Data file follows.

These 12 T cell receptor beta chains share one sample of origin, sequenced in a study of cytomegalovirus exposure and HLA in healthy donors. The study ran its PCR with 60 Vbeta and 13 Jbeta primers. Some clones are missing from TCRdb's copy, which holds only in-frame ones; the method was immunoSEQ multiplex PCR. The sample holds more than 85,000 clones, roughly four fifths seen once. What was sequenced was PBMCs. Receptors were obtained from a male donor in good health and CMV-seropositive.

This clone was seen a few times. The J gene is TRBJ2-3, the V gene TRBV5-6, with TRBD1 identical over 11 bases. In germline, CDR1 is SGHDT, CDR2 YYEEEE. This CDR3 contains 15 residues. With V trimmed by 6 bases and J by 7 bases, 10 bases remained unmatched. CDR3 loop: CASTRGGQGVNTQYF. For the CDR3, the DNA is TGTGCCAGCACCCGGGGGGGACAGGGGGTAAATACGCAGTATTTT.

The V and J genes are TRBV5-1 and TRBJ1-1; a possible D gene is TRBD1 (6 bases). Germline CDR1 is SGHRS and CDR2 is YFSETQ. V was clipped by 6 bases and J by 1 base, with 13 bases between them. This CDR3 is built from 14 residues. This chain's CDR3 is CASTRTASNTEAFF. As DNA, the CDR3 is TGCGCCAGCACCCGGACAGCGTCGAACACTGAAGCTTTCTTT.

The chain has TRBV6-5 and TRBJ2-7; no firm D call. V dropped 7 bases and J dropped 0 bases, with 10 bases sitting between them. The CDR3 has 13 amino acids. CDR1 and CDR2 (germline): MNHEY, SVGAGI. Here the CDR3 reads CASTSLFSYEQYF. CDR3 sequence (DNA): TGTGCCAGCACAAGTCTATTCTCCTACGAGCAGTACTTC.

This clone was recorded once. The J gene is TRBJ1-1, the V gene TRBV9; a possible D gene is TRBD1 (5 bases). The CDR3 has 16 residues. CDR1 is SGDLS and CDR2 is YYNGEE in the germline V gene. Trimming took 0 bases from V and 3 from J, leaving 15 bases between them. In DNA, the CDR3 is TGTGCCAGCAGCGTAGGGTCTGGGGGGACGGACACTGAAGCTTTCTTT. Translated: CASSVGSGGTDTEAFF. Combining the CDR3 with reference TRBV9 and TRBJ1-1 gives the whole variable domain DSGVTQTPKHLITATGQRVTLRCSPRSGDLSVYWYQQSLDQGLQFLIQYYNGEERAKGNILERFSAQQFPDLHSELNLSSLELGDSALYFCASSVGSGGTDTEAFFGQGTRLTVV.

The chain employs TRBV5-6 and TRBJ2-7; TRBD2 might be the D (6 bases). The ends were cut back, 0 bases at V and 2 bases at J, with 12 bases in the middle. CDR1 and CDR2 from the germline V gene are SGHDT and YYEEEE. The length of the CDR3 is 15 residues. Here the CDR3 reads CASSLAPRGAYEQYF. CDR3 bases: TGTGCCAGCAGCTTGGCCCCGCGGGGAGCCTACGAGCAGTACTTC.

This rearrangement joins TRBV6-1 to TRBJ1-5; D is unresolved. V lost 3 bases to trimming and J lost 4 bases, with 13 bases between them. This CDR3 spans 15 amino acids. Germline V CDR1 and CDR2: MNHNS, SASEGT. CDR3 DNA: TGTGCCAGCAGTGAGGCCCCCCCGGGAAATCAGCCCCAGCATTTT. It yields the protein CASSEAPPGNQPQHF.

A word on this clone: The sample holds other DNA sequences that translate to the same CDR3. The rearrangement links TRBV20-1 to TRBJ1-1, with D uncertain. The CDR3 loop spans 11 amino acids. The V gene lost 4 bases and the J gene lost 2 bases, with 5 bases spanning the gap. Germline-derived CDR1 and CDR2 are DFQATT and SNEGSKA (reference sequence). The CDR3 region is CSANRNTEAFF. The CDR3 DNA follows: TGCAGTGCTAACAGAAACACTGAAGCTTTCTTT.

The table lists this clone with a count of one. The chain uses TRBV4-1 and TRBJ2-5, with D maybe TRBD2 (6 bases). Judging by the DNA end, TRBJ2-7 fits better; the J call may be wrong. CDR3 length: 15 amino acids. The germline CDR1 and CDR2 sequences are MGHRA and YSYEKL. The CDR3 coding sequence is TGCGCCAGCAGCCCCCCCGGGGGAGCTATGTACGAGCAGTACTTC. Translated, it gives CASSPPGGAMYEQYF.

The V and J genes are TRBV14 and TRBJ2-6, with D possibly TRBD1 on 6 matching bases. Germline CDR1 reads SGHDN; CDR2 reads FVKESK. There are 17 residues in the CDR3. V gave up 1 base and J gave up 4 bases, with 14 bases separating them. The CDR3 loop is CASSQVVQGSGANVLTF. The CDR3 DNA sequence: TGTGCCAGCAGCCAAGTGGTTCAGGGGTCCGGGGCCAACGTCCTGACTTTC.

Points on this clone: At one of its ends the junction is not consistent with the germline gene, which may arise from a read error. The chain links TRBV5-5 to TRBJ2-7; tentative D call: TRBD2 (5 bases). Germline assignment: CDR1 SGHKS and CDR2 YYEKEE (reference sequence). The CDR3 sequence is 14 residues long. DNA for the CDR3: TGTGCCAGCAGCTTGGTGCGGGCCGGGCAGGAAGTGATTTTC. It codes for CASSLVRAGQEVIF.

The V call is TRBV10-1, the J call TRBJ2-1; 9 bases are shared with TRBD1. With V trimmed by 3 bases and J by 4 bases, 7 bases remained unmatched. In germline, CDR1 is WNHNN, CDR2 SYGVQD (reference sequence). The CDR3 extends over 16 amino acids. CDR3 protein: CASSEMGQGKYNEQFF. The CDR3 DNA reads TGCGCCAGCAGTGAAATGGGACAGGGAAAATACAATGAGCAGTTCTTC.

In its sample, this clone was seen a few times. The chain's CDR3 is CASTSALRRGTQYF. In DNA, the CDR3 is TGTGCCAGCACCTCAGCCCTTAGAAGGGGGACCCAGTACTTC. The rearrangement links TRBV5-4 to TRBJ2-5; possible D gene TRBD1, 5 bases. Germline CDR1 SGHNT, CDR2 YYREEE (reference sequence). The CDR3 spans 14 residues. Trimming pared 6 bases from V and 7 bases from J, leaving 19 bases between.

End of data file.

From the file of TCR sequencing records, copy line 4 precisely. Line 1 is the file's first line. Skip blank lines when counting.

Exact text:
The chain has TRBV6-5 and TRBJ2-7; no firm D call. V dropped 7 bases and J dropped 0 bases, with 10 bases sitting between them. The CDR3 has 13 amino acids. CDR1 and CDR2 (germline): MNHEY, SVGAGI. Here the CDR3 reads CASTSLFSYEQYF. CDR3 sequence (DNA): TGTGCCAGCACAAGTCTATTCTCCTACGAGCAGTACTTC.